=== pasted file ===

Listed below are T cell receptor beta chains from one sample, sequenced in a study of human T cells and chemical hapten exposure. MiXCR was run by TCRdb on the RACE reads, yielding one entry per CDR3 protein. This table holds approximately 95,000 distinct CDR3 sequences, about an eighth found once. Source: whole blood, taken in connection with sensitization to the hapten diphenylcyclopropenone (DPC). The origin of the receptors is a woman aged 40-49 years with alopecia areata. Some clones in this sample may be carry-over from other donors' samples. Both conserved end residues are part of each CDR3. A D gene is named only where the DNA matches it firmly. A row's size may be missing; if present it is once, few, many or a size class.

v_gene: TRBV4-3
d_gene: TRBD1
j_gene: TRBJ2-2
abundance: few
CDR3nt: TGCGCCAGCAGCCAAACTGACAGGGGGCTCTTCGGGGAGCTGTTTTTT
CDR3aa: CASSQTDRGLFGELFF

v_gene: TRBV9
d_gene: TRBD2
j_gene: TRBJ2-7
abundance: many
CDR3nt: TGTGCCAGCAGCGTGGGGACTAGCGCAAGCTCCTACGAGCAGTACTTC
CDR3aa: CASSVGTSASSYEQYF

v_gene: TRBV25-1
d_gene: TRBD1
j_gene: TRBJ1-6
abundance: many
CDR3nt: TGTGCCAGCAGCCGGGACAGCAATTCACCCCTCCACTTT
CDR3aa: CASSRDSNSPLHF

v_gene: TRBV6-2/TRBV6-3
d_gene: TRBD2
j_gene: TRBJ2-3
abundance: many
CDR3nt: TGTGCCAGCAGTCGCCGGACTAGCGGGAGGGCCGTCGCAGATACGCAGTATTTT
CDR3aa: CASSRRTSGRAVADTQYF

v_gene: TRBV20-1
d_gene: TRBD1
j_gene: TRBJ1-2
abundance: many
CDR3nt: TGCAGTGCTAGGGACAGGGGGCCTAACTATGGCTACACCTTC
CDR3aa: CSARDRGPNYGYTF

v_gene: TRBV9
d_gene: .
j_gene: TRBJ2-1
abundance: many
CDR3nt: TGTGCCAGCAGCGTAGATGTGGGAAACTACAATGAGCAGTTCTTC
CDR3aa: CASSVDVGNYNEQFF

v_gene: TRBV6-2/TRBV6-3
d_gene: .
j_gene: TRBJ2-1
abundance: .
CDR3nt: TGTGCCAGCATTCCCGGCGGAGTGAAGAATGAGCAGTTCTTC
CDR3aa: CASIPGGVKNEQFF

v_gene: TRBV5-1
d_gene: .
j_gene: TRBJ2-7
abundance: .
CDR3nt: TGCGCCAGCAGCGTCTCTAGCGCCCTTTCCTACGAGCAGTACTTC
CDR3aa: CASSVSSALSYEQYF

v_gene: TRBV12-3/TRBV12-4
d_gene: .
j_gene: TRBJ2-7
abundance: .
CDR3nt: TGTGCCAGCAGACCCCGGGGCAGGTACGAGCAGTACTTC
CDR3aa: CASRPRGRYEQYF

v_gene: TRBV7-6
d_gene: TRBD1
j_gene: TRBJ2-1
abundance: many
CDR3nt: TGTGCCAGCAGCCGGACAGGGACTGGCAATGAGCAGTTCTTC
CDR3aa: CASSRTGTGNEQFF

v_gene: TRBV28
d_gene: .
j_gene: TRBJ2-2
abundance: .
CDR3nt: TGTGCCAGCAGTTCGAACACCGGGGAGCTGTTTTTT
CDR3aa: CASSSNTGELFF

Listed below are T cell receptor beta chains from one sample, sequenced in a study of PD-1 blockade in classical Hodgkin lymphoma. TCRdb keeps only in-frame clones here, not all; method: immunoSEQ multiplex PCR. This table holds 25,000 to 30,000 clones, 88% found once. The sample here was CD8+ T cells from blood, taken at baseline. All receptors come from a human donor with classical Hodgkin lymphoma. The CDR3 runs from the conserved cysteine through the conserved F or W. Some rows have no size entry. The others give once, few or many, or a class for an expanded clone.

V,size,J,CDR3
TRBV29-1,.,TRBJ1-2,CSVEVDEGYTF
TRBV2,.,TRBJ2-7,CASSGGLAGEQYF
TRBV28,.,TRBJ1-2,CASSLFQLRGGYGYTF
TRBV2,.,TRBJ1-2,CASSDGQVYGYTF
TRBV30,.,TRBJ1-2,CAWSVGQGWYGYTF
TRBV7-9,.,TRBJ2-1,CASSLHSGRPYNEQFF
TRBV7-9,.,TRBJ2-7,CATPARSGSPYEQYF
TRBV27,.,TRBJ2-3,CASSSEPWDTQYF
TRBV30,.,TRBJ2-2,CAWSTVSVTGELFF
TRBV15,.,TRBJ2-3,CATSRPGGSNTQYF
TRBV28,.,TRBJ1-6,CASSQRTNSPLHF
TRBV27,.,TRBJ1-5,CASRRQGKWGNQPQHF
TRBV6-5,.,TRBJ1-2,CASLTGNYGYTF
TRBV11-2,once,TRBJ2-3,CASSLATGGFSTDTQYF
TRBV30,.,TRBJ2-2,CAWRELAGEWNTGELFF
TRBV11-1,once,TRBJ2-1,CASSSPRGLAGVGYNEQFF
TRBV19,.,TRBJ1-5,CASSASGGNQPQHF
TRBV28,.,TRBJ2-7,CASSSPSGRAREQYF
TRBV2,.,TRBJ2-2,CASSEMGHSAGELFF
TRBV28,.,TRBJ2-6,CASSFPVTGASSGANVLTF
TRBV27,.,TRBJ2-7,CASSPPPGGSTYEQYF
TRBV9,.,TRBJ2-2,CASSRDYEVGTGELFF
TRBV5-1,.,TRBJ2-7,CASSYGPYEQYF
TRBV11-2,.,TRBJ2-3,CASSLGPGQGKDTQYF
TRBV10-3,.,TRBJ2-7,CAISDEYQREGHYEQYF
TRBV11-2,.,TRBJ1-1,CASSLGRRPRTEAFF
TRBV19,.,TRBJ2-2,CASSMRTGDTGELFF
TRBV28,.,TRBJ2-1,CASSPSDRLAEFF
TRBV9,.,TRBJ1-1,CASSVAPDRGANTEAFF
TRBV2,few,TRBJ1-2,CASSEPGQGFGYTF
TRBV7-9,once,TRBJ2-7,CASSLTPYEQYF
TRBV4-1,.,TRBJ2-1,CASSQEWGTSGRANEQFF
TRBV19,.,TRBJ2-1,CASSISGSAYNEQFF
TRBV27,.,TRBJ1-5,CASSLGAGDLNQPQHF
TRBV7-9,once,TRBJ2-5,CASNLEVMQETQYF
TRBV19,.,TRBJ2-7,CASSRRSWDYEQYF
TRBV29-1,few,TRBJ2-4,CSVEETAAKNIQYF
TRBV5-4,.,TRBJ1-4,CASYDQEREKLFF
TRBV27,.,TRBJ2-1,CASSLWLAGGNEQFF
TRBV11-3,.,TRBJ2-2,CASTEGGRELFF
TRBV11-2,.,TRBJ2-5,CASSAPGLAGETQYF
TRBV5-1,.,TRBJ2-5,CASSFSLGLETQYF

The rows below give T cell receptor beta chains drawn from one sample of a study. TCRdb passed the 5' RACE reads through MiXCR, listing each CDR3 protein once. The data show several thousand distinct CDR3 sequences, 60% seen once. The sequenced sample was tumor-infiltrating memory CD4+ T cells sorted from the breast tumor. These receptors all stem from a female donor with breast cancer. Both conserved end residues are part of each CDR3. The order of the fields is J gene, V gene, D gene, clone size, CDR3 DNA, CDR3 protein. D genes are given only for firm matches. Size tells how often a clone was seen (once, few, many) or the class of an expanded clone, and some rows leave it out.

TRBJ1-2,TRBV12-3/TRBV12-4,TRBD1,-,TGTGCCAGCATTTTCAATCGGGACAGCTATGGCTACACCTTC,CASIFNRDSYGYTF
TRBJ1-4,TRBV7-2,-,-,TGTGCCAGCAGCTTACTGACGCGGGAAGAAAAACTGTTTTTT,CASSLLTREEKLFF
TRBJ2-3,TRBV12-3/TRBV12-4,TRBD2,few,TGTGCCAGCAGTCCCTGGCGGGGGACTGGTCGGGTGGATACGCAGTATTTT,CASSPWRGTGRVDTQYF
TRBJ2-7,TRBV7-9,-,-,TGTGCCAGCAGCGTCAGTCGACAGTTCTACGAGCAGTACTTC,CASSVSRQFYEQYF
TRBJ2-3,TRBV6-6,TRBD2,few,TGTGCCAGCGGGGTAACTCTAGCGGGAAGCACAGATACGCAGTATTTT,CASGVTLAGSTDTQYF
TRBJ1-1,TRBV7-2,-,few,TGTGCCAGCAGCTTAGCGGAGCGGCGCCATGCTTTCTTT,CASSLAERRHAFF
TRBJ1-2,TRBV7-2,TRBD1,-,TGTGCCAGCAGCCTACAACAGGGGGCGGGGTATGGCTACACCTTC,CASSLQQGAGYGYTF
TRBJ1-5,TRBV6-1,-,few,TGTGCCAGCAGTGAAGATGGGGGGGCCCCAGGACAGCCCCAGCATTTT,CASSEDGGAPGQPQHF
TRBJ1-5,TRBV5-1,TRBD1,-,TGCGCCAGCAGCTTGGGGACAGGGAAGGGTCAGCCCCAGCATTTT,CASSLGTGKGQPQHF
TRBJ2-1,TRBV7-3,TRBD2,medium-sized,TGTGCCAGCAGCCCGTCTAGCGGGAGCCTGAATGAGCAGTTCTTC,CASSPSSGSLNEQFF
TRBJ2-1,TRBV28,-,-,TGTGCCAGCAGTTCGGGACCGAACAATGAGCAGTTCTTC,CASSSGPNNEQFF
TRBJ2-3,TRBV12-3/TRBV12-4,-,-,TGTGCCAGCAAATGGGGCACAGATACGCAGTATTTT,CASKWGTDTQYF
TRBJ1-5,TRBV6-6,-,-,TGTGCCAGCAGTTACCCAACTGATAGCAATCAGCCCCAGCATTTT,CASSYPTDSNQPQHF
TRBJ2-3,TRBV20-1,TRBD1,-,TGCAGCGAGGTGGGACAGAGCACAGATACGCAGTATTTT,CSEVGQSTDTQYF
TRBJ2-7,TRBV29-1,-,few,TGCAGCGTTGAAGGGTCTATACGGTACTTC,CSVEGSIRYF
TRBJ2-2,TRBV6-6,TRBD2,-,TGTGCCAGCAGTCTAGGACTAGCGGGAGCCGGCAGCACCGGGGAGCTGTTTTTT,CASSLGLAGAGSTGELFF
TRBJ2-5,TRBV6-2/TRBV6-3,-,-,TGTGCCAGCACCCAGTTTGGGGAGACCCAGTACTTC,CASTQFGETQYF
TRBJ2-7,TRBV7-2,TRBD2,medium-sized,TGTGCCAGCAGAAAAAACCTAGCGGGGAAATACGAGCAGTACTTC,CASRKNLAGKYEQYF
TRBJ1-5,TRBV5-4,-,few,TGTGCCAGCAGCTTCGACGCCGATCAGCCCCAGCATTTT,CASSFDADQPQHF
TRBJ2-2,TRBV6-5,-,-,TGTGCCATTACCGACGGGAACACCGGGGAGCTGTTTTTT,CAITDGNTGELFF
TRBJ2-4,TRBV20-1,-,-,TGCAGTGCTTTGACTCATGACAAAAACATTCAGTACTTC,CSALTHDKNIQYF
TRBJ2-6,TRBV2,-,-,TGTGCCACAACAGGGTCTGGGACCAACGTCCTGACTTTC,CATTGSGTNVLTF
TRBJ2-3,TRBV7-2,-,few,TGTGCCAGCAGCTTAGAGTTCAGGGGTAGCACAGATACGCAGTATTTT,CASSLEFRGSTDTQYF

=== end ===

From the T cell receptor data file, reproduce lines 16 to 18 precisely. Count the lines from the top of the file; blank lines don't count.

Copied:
j_gene: TRBJ1-6
abundance: many
CDR3nt: TGTGCCAGCAGCCGGGACAGCAATTCACCCCTCCACTTT